It is no accident that in the US, climate change has become inextricably intertwined with the ongoing ‘culture wars.’ Turns out the fossil fuel industry's trade groups spent billions of dollars on public relations to make that happen!
In a September literature review of climate denial research, Dr. Matthew Hornsey and Dr. Stephan Lewandowsky once again confirm that climate change is in fact, an issue in which many people look for evidence to support their preexisting, values-driven ideologies (rather than evaluate the conclusions that come from actual scientific evidence). The review states “when a scientific issue [like climate change] gets drawn into the culture wars—one that differentiates between political identities—that issue can get sucked into a self-reinforcing feedback loop of political polarization. Once this has occurred, beliefs may reflect more of an identity-expressive motive than an accuracy motive, and so facts become rubbery and subjective.”
The literature review also covers the solid body of knowledge pointing to the fact that climate denial in the US is the result of organized disinformation campaigns by the fossil fuel industry and conservative think tanks. The authors report, for example, that “most environmentally sceptical books [in the US] are published or financed by conservative think tanks.” By contrast, where there haven’t been decades of disinformation, “In most European countries, all mainstream political parties subscribe to the scientific consensus on climate change and, at least until recently, rejection of climate science represented a fringe opinion.”
It is a well-known fact by now that the fossil fuel industry is funding a well-orchestrated effort to sow doubt about climate change, particularly in the US, and grow their profits at the expense of life on Earth. But it's not just companies like Exxon —it's also their trade associations.
A recently published study by Dr. Robert Brulle and Dr. Christian Downie revealed this month that trade associations’ political spending plays a big role in the obstruction of climate policies. Brulle and Downie identified key trade associations working in climate change politics and built an original dataset of the IRS Form 990 filings of 89 trade associations across nine sectors, including oil and gas, utilities, renewable energy, and transportation.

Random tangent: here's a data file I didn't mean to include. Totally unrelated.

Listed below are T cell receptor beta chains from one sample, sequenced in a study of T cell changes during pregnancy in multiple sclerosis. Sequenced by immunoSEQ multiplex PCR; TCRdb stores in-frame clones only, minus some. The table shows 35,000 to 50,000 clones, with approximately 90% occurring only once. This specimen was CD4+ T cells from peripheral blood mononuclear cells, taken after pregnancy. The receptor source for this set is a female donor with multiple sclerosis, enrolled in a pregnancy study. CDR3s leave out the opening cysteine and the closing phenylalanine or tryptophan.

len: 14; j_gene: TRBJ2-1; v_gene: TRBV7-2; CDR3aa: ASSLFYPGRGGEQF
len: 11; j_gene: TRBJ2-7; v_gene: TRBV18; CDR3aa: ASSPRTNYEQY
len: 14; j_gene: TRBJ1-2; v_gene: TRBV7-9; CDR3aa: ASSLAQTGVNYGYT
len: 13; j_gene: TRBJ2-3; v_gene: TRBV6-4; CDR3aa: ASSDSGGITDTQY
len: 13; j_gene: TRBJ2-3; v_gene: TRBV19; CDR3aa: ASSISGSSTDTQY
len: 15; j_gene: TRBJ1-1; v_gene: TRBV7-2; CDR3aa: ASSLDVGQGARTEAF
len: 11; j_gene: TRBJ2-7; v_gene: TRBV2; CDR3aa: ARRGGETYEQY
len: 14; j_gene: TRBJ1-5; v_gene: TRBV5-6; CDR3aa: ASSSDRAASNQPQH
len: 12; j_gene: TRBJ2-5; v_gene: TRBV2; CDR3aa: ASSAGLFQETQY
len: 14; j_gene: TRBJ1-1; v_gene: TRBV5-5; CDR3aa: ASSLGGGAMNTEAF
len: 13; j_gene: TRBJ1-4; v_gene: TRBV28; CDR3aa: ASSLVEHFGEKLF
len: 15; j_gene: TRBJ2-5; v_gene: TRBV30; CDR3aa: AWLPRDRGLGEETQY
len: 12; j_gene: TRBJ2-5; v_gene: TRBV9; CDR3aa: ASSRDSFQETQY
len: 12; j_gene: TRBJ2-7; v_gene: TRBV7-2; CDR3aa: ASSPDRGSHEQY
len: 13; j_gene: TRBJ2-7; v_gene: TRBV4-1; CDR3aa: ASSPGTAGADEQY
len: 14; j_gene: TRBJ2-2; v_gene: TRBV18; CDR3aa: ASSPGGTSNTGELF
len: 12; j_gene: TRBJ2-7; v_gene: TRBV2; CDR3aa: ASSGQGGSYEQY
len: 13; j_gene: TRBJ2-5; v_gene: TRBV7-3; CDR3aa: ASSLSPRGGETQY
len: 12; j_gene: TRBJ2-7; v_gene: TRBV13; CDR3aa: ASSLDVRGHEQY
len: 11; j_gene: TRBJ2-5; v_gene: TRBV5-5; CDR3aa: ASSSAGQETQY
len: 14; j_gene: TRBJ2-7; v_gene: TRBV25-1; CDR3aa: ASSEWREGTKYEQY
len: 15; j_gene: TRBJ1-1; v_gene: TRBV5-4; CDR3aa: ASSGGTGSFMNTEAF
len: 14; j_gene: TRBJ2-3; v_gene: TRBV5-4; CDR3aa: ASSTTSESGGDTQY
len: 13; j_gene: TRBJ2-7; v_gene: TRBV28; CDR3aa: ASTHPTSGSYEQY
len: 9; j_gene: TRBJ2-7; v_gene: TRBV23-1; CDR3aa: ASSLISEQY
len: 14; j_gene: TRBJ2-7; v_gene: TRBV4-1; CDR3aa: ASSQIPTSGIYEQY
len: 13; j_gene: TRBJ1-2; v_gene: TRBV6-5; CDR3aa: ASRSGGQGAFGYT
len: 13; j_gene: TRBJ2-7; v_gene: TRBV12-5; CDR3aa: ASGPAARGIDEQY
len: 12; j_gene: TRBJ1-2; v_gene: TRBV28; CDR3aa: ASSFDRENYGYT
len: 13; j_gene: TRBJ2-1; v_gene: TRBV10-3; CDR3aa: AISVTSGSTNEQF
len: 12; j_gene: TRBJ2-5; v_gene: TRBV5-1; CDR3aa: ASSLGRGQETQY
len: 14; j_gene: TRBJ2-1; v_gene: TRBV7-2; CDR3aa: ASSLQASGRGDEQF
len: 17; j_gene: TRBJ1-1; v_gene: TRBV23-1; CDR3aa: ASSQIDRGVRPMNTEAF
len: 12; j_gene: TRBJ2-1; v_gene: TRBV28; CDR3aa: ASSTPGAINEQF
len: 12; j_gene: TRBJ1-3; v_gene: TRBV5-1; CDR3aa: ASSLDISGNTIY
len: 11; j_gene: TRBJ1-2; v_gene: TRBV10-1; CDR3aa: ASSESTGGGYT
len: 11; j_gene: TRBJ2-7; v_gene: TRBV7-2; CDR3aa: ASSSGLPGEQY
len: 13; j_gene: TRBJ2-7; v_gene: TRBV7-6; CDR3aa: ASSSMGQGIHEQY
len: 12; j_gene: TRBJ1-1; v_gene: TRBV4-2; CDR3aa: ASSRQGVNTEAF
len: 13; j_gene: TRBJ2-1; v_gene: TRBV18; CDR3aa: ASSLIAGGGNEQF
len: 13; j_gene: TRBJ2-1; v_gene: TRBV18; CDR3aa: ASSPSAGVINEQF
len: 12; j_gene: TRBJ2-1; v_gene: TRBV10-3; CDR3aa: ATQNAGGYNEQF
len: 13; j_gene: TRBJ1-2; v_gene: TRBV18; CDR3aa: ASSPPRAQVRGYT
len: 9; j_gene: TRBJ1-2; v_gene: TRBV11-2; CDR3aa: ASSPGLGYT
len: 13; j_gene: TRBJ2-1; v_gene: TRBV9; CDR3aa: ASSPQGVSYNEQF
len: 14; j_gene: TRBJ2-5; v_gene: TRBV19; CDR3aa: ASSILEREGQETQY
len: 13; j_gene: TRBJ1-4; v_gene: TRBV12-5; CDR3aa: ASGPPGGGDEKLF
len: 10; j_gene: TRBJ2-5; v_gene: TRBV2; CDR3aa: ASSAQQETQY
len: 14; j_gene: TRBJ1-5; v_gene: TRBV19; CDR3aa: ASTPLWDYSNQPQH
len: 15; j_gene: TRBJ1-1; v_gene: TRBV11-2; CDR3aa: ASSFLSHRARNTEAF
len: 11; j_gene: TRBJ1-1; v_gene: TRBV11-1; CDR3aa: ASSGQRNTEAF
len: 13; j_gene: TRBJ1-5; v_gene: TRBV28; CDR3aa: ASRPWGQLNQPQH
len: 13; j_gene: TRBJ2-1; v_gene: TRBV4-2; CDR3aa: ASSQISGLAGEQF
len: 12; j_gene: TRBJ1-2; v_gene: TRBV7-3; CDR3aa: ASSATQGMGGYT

They found that trade associations spent a whopping “$3.4 billion on political activities related to climate change between 2008 and 2018.” (However, we can't "assume that every dollar spent was directly on climate change” because this study examines the total political spending of these trade associations.)
Of the $3.4 billion, the trade associations collectively spent the most money on advertising and promotion ($2.16 billion), followed by lobbying ($729 million), grants ($394 million), and political contributions ($105 million). The authors also note that “The oil and gas sector is easily the largest, with total spending over $1 billion, representing 47% of all spending.”
And that's way more than pro-climate groups spent. Brulle and Downie found that trade associations “generally opposed to climate change action spent an estimated $2 billion, compared to $74.5 million for industries that traditionally support climate action.”
Brulle and Downie also conducted 23 semi-structured interviews with individuals from the largest trade associations in the nine sectors as well as with respondents from “key member firms, and lobbying and public relations firms that work with these trade associations.”
These interviews revealed that “one of the key reasons that trade associations spend more on advertising and promotion than any other activity appears to result from their specific role in maintaining the public reputation of their industry.” Additionally, “trade associations spend more on advertising and promotion and lobbying because these activities are generally viewed as more effective than grants and political contributions.”
With all this money fueling efforts to oppose meaningful climate policies, how can we ever hope to fight back? Well, after reviewing the landscape of research on climate skeptics, Hornsey and Lewandowsky have some suggestions. One of their potential strategies for addressing the negative influence of climate denial is to remind conservative climate deniers of the 97% scientific consensus on climate change, since “Successfully communicating this consensus message has positive downstream influence on climate-friendly attitudes, beliefs, and behaviors.”
But as we've learned from past studies, pro-climate messaging is only effective in conservative audiences until they hear something contradictory, which is why the industry spends billions of dollars to produce politically-charged climate disinformation. The only lasting solution to climate denial is shutting down the disinformation industry's lies and politicizing propaganda!